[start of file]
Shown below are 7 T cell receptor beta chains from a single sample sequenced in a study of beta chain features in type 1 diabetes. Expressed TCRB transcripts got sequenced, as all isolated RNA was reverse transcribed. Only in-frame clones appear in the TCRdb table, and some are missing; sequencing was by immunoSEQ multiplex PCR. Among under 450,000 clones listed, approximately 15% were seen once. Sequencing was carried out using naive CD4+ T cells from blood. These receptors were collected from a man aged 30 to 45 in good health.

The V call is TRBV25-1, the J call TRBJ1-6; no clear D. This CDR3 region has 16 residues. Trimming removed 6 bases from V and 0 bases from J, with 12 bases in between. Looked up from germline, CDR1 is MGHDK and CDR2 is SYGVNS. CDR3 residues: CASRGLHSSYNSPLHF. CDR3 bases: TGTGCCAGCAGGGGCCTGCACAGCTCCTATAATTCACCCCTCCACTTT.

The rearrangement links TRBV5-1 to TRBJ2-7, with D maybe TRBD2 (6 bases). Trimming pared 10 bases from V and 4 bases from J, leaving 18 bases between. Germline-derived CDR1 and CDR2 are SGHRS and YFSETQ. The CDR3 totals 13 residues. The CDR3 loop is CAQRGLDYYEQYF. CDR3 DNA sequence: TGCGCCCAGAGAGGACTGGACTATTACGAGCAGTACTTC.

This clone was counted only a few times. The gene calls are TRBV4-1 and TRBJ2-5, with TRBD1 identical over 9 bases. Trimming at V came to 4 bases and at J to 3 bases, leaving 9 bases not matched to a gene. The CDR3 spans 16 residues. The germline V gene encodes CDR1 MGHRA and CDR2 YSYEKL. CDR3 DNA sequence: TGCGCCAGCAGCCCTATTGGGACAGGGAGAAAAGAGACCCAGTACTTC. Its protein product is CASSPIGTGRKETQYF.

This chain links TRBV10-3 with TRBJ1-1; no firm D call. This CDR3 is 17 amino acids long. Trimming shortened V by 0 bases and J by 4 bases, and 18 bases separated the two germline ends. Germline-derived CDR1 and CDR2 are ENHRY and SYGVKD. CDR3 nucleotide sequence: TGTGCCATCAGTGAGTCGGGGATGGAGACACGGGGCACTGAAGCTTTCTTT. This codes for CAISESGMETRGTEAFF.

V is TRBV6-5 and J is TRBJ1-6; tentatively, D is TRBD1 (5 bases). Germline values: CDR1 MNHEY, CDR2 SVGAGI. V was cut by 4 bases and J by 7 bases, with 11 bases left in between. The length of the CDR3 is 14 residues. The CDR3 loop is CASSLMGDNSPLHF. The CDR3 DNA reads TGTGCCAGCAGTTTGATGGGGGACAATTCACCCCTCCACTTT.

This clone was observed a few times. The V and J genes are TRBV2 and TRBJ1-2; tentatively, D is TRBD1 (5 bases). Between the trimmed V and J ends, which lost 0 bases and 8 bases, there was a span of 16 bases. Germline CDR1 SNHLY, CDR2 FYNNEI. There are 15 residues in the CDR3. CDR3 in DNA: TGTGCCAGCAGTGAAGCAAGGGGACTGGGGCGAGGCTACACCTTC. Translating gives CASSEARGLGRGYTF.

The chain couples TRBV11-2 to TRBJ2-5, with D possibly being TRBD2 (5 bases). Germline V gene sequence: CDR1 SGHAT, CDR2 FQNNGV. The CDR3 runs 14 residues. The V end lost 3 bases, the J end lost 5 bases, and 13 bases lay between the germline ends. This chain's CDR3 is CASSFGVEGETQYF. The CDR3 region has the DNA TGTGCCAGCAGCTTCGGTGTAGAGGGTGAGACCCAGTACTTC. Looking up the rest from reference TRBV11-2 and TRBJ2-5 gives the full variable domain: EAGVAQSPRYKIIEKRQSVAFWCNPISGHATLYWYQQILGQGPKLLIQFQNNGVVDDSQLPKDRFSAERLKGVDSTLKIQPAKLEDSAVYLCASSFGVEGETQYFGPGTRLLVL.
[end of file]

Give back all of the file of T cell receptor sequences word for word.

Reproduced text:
Shown below are 7 T cell receptor beta chains from a single sample sequenced in a study of beta chain features in type 1 diabetes. Expressed TCRB transcripts got sequenced, as all isolated RNA was reverse transcribed. Only in-frame clones appear in the TCRdb table, and some are missing; sequencing was by immunoSEQ multiplex PCR. Among under 450,000 clones listed, approximately 15% were seen once. Sequencing was carried out using naive CD4+ T cells from blood. These receptors were collected from a man aged 30 to 45 in good health.

The V call is TRBV25-1, the J call TRBJ1-6; no clear D. This CDR3 region has 16 residues. Trimming removed 6 bases from V and 0 bases from J, with 12 bases in between. Looked up from germline, CDR1 is MGHDK and CDR2 is SYGVNS. CDR3 residues: CASRGLHSSYNSPLHF. CDR3 bases: TGTGCCAGCAGGGGCCTGCACAGCTCCTATAATTCACCCCTCCACTTT.

The rearrangement links TRBV5-1 to TRBJ2-7, with D maybe TRBD2 (6 bases). Trimming pared 10 bases from V and 4 bases from J, leaving 18 bases between. Germline-derived CDR1 and CDR2 are SGHRS and YFSETQ. The CDR3 totals 13 residues. The CDR3 loop is CAQRGLDYYEQYF. CDR3 DNA sequence: TGCGCCCAGAGAGGACTGGACTATTACGAGCAGTACTTC.

This clone was counted only a few times. The gene calls are TRBV4-1 and TRBJ2-5, with TRBD1 identical over 9 bases. Trimming at V came to 4 bases and at J to 3 bases, leaving 9 bases not matched to a gene. The CDR3 spans 16 residues. The germline V gene encodes CDR1 MGHRA and CDR2 YSYEKL. CDR3 DNA sequence: TGCGCCAGCAGCCCTATTGGGACAGGGAGAAAAGAGACCCAGTACTTC. Its protein product is CASSPIGTGRKETQYF.

This chain links TRBV10-3 with TRBJ1-1; no firm D call. This CDR3 is 17 amino acids long. Trimming shortened V by 0 bases and J by 4 bases, and 18 bases separated the two germline ends. Germline-derived CDR1 and CDR2 are ENHRY and SYGVKD. CDR3 nucleotide sequence: TGTGCCATCAGTGAGTCGGGGATGGAGACACGGGGCACTGAAGCTTTCTTT. This codes for CAISESGMETRGTEAFF.

V is TRBV6-5 and J is TRBJ1-6; tentatively, D is TRBD1 (5 bases). Germline values: CDR1 MNHEY, CDR2 SVGAGI. V was cut by 4 bases and J by 7 bases, with 11 bases left in between. The length of the CDR3 is 14 residues. The CDR3 loop is CASSLMGDNSPLHF. The CDR3 DNA reads TGTGCCAGCAGTTTGATGGGGGACAATTCACCCCTCCACTTT.

This clone was observed a few times. The V and J genes are TRBV2 and TRBJ1-2; tentatively, D is TRBD1 (5 bases). Between the trimmed V and J ends, which lost 0 bases and 8 bases, there was a span of 16 bases. Germline CDR1 SNHLY, CDR2 FYNNEI. There are 15 residues in the CDR3. CDR3 in DNA: TGTGCCAGCAGTGAAGCAAGGGGACTGGGGCGAGGCTACACCTTC. Translating gives CASSEARGLGRGYTF.

The chain couples TRBV11-2 to TRBJ2-5, with D possibly being TRBD2 (5 bases). Germline V gene sequence: CDR1 SGHAT, CDR2 FQNNGV. The CDR3 runs 14 residues. The V end lost 3 bases, the J end lost 5 bases, and 13 bases lay between the germline ends. This chain's CDR3 is CASSFGVEGETQYF. The CDR3 region has the DNA TGTGCCAGCAGCTTCGGTGTAGAGGGTGAGACCCAGTACTTC. Looking up the rest from reference TRBV11-2 and TRBJ2-5 gives the full variable domain: EAGVAQSPRYKIIEKRQSVAFWCNPISGHATLYWYQQILGQGPKLLIQFQNNGVVDDSQLPKDRFSAERLKGVDSTLKIQPAKLEDSAVYLCASSFGVEGETQYFGPGTRLLVL.